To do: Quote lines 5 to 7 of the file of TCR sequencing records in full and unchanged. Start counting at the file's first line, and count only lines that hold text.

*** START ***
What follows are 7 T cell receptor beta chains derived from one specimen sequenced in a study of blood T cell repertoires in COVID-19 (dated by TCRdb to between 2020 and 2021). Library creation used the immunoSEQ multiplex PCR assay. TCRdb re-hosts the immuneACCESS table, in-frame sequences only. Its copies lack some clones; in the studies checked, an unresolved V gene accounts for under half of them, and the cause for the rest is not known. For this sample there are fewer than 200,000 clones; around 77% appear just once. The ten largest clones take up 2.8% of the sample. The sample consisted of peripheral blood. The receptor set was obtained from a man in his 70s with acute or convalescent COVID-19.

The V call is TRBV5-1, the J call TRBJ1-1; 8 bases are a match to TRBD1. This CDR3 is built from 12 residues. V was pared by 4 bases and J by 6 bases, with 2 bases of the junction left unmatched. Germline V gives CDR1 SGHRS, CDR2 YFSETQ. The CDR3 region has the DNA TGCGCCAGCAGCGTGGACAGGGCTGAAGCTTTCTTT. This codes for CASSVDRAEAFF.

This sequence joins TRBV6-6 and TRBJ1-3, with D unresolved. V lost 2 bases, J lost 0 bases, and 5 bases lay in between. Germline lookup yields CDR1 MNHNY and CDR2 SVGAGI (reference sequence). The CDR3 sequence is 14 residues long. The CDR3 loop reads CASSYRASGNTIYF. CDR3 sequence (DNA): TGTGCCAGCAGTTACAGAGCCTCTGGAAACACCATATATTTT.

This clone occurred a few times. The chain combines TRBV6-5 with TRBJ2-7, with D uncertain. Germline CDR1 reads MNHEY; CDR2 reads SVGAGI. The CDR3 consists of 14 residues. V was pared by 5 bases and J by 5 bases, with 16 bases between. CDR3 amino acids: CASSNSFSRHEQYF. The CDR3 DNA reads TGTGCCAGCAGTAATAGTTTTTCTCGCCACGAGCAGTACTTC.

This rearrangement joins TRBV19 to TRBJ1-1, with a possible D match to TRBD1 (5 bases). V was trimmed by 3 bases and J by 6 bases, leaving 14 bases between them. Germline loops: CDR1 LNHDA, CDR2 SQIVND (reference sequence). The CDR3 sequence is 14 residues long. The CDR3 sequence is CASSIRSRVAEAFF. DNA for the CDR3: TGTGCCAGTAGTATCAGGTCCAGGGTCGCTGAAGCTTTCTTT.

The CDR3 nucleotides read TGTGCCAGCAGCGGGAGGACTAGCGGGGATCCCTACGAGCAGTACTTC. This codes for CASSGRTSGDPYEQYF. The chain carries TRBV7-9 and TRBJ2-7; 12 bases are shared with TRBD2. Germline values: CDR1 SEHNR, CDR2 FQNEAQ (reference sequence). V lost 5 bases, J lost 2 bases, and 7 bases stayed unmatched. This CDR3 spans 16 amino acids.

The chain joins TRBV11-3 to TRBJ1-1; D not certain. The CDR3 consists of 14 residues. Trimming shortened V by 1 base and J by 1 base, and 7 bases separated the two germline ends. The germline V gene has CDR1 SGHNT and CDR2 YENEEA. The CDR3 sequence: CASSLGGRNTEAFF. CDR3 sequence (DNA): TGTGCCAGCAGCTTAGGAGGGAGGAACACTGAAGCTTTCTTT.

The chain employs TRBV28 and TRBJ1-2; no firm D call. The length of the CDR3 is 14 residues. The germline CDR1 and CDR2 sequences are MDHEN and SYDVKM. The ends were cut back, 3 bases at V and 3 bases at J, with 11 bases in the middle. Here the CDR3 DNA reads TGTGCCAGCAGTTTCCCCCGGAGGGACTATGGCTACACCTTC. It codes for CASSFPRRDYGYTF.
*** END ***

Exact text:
This rearrangement joins TRBV19 to TRBJ1-1, with a possible D match to TRBD1 (5 bases). V was trimmed by 3 bases and J by 6 bases, leaving 14 bases between them. Germline loops: CDR1 LNHDA, CDR2 SQIVND (reference sequence). The CDR3 sequence is 14 residues long. The CDR3 sequence is CASSIRSRVAEAFF. DNA for the CDR3: TGTGCCAGTAGTATCAGGTCCAGGGTCGCTGAAGCTTTCTTT.

The CDR3 nucleotides read TGTGCCAGCAGCGGGAGGACTAGCGGGGATCCCTACGAGCAGTACTTC. This codes for CASSGRTSGDPYEQYF. The chain carries TRBV7-9 and TRBJ2-7; 12 bases are shared with TRBD2. Germline values: CDR1 SEHNR, CDR2 FQNEAQ (reference sequence). V lost 5 bases, J lost 2 bases, and 7 bases stayed unmatched. This CDR3 spans 16 amino acids.

The chain joins TRBV11-3 to TRBJ1-1; D not certain. The CDR3 consists of 14 residues. Trimming shortened V by 1 base and J by 1 base, and 7 bases separated the two germline ends. The germline V gene has CDR1 SGHNT and CDR2 YENEEA. The CDR3 sequence: CASSLGGRNTEAFF. CDR3 sequence (DNA): TGTGCCAGCAGCTTAGGAGGGAGGAACACTGAAGCTTTCTTT.